“I went to Mount Rainier one day and noticed how the glaciers are retreating and how so often we retreat from the challenges of our own life. But what do glaciers do? Glaciers literally break rocks apart, and they transform the landscape. It’s because a bunch of ice particles all come together, and the weight of their unity breaks apart mountains. When we talk about moving mountains, we need to be the same way. We need to be connected to one another and put our weight behind it and not melting in the face of adversity. There’s a Billie Holiday song that says, ‘The difficult, I’ll do today. The impossible with take a little while.’ So often, we think that because we didn’t accomplish it this year that we we’re a failure, but it’s going to take a while. It’s going to take a while to make real lasting change. I cannot do this by myself. I really cannot do anything by myself. I’m just me. But when I have my choir family with me, that’s when things start becoming rally powerful.”

Melannie Denise Cunningham, Tacoma’s 253 Peace Queen on finding success by being yourself:

“Faith is everything. You’ve got to believe in yourself. This is what got you to this space right here. I got to the Nobel Peace Prize room for doing me. Right? For doing me. So, whoever you decide that you are, baby do you. Don’t be scared. Do you. If your momma be talking about you — because my mom talks about me — (it’s because) they don’t understand your vision. They just don’t understand it. That’s ok. It’s alright. Surround yourself with people that do — that will encourage you and speak a word into your heart to keep on going. Don’t be scared.”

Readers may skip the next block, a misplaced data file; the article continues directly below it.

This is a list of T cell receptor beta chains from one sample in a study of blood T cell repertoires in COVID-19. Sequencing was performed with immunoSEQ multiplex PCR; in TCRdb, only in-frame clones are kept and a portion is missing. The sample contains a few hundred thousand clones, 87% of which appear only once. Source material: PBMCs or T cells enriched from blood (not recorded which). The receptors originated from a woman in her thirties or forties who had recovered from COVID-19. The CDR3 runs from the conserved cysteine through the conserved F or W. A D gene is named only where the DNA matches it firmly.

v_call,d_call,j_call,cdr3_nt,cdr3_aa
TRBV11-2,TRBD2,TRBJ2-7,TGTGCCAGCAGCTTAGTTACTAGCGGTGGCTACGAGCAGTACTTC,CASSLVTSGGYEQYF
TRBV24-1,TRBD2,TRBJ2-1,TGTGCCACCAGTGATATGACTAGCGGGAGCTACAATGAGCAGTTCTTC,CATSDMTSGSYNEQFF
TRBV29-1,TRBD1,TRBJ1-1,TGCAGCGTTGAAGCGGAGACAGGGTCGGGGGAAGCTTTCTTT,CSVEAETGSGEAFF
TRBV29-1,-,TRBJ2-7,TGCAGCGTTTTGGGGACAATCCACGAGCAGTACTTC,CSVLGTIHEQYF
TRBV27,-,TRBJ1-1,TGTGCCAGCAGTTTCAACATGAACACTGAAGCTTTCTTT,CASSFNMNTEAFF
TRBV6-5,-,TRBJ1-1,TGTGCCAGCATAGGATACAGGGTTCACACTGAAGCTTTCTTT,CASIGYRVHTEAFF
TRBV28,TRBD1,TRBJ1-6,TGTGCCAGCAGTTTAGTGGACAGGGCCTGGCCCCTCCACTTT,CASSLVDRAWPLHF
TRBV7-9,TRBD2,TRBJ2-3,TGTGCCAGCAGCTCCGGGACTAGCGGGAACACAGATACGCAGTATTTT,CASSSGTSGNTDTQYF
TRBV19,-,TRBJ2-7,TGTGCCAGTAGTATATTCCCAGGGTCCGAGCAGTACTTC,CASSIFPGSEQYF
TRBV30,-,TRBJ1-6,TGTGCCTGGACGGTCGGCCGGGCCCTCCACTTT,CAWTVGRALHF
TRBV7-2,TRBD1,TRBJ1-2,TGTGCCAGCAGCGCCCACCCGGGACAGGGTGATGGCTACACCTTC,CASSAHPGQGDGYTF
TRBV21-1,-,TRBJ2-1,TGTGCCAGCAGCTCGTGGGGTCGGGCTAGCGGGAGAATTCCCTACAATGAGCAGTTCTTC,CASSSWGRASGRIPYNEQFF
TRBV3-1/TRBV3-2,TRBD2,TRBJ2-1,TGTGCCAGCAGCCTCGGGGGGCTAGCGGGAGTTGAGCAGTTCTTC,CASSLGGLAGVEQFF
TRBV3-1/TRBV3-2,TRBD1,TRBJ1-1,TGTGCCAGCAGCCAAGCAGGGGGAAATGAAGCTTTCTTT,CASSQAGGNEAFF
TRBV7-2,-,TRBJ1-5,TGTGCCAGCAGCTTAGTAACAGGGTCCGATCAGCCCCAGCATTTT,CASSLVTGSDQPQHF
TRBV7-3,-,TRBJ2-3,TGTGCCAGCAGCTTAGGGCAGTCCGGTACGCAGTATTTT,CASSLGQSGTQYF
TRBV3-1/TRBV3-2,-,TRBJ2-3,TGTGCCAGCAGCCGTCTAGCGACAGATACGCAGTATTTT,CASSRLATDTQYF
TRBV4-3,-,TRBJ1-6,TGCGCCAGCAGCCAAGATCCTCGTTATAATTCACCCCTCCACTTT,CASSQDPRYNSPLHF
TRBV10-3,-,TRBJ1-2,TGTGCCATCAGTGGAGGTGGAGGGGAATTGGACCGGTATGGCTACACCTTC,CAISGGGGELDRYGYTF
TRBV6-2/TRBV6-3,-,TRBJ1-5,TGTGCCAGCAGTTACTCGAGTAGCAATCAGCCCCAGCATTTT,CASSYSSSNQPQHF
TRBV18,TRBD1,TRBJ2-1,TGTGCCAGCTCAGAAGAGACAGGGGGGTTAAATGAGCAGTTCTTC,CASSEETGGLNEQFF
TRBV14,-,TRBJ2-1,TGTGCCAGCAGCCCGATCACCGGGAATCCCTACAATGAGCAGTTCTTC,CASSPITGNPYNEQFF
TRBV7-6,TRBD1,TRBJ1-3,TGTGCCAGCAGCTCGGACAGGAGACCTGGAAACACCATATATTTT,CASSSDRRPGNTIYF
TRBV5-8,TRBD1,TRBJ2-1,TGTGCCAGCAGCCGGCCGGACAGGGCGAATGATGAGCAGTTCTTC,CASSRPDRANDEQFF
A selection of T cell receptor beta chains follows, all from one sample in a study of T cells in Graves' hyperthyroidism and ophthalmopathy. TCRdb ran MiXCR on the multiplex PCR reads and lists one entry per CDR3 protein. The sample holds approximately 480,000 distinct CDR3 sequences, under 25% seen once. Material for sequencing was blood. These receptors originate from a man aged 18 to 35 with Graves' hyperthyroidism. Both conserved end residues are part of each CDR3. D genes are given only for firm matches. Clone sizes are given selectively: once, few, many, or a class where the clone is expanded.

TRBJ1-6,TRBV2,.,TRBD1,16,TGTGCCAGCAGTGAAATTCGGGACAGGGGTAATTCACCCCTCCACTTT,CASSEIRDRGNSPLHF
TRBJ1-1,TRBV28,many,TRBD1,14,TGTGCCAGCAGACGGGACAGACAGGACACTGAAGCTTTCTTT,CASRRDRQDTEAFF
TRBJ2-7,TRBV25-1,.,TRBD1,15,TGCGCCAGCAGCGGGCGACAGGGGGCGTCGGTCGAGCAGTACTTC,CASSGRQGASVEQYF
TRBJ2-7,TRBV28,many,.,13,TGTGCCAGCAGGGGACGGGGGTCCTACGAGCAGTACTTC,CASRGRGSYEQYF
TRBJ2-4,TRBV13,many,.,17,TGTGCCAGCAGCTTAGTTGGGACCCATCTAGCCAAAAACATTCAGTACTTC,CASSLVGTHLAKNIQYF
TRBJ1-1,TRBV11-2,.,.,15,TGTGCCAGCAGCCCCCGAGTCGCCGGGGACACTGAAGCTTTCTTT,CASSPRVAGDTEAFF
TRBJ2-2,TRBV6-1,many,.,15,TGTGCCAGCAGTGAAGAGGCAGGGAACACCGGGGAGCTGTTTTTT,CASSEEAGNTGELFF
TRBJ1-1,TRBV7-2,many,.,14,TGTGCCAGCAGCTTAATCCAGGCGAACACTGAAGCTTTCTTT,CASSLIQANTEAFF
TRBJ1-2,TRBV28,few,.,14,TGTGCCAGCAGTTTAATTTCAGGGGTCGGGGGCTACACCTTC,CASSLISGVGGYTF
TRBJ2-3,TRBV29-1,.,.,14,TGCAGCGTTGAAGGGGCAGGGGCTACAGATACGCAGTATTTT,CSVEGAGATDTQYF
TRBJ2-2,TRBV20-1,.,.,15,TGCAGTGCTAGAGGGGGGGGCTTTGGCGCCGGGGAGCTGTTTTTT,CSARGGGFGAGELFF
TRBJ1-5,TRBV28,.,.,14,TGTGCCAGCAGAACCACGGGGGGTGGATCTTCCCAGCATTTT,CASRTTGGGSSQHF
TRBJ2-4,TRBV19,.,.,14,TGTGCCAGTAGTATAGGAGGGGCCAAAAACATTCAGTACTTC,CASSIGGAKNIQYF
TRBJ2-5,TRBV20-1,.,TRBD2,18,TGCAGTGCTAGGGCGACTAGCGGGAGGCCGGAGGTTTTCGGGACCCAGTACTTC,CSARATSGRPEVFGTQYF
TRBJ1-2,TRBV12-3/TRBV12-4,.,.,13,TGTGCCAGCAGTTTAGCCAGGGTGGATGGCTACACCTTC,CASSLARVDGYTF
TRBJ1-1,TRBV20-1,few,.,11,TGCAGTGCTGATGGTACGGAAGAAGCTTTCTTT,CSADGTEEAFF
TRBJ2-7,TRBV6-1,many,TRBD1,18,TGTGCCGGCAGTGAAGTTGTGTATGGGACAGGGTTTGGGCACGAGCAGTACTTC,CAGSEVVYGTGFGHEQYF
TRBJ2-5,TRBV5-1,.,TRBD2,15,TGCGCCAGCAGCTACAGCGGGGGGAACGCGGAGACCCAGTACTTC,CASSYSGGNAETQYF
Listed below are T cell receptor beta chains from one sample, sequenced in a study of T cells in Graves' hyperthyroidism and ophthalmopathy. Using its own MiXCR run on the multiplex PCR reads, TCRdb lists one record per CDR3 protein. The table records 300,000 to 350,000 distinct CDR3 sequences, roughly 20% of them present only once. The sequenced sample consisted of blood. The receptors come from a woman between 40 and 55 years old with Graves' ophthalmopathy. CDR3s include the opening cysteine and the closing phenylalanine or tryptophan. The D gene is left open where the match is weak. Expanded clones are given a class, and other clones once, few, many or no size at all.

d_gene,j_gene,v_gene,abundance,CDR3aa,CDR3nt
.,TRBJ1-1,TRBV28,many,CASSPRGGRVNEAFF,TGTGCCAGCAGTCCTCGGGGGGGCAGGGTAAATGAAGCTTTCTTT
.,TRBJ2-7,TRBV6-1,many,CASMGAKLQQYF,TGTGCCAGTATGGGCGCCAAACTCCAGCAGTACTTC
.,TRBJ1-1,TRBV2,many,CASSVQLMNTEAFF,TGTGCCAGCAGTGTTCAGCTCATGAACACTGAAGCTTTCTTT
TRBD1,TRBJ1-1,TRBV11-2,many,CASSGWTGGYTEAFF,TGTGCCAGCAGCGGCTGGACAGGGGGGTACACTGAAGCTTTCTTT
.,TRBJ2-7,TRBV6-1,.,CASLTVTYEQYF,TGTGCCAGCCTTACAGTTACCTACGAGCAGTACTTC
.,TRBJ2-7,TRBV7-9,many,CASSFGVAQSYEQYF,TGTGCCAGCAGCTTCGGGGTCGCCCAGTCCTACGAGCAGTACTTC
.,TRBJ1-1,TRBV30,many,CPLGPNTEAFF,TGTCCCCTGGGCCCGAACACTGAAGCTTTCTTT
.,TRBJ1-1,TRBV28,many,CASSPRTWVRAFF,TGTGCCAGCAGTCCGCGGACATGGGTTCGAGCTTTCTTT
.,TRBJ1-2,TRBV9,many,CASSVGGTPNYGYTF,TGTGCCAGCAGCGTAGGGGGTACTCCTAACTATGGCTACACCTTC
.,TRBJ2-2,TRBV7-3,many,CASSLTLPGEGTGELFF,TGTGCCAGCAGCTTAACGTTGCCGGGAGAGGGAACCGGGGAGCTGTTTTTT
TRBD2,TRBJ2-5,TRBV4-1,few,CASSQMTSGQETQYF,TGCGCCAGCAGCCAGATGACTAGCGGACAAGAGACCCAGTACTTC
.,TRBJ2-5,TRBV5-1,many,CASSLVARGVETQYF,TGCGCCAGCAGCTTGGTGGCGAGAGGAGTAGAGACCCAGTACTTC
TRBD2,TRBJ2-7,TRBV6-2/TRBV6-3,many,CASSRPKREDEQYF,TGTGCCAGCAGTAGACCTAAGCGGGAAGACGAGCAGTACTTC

Danielle Kartes, co-founder of Rustic Joyful Food photography and food styling and cookbook author on small steps lead to success:

“I bought this tapestry, and it’s really special to me. It might look old and dingy and it is. It’s from the 1850s. It’s from the south, so I imagine the woman that made this, and she painstaking put the needle in and put the needle out and put the needle in and put the needle out. Sometimes that’s painful, and this is sort of an (analogy) for life, because sometimes in life you’re putting that needle in and you’re putting that needle out and we don’t have the wherewithal to see the beauty that’s going to happen and the legacy that’s going to hang on for over 150 years later. I saw it on the wall, and it had so much value. And you know what? Today, your story, your tapestry, your life, it has so much value. And nobody knows all the little needles that go in and all the little needles that go out, but it’s your call to follow after your heart and who God made you to be.”

A special thanks to our sponsors:

Kitsap Bank

Harborstone Credit Union

YMCA of Pierce and Kitsap Counties

Bank of Pacific

Windermere Abode

Cascade Eye & Skin

The Doty Group

EDC of Thurston County

Virde Salon

MadCap

Hardcastle AV

Coat Check Complete

Financial Insights

Edward Jones

Tacoma Night Market

Celebrity Cake Studios

Anthem Coffee + Tea

PJ Hummel Event Design and Decor

Verbovski Photography